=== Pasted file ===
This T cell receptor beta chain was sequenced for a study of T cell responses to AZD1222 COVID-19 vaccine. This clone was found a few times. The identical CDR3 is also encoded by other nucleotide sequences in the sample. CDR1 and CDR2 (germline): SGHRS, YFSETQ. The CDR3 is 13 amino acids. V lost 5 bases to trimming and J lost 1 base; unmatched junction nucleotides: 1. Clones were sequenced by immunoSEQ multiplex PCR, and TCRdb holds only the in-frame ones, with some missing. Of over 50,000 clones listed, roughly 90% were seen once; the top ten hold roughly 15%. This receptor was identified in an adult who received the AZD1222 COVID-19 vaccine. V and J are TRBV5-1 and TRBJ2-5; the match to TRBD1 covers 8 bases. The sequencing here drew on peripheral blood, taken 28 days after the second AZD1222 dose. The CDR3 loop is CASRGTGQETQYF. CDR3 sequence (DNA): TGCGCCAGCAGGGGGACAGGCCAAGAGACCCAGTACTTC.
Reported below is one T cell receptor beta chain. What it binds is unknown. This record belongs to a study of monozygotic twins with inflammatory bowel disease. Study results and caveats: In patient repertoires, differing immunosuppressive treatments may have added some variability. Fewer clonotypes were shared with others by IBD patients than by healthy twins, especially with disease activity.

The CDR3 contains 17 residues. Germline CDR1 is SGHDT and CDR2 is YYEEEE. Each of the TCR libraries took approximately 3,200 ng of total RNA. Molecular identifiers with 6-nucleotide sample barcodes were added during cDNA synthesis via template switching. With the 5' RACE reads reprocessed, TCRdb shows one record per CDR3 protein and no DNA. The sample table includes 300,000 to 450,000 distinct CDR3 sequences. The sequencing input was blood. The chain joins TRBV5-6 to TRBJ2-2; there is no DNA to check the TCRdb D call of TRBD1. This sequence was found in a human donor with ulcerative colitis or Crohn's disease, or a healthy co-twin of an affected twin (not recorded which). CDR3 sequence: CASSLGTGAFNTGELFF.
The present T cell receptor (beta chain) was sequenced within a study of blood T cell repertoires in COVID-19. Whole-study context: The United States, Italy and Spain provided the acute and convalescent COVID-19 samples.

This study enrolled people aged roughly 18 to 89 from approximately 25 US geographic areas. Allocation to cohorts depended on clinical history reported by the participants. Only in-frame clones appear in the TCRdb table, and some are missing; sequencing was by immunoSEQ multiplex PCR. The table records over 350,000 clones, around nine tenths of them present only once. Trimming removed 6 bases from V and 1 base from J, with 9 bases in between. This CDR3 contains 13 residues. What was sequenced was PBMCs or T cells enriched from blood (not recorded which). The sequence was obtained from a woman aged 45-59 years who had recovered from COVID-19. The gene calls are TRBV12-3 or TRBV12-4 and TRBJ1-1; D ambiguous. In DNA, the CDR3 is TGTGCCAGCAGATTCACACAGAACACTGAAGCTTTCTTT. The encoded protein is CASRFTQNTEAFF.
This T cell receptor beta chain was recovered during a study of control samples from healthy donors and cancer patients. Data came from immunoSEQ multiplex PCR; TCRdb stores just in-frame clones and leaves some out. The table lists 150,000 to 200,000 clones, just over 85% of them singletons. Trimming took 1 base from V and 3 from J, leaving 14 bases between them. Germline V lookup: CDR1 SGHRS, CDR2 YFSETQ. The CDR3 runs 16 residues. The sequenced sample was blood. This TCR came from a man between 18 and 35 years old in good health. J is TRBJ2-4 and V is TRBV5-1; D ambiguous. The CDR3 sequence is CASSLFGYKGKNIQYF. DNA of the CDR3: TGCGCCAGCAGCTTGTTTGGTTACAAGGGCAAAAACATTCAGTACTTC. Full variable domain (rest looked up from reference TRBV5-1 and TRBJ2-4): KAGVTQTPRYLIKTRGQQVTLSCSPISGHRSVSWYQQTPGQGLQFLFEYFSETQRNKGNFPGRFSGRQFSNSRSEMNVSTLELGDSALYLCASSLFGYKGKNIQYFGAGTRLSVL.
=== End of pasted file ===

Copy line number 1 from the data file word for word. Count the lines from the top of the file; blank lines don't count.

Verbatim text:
This T cell receptor beta chain was sequenced for a study of T cell responses to AZD1222 COVID-19 vaccine. This clone was found a few times. The identical CDR3 is also encoded by other nucleotide sequences in the sample. CDR1 and CDR2 (germline): SGHRS, YFSETQ. The CDR3 is 13 amino acids. V lost 5 bases to trimming and J lost 1 base; unmatched junction nucleotides: 1. Clones were sequenced by immunoSEQ multiplex PCR, and TCRdb holds only the in-frame ones, with some missing. Of over 50,000 clones listed, roughly 90% were seen once; the top ten hold roughly 15%. This receptor was identified in an adult who received the AZD1222 COVID-19 vaccine. V and J are TRBV5-1 and TRBJ2-5; the match to TRBD1 covers 8 bases. The sequencing here drew on peripheral blood, taken 28 days after the second AZD1222 dose. The CDR3 loop is CASRGTGQETQYF. CDR3 sequence (DNA): TGCGCCAGCAGGGGGACAGGCCAAGAGACCCAGTACTTC.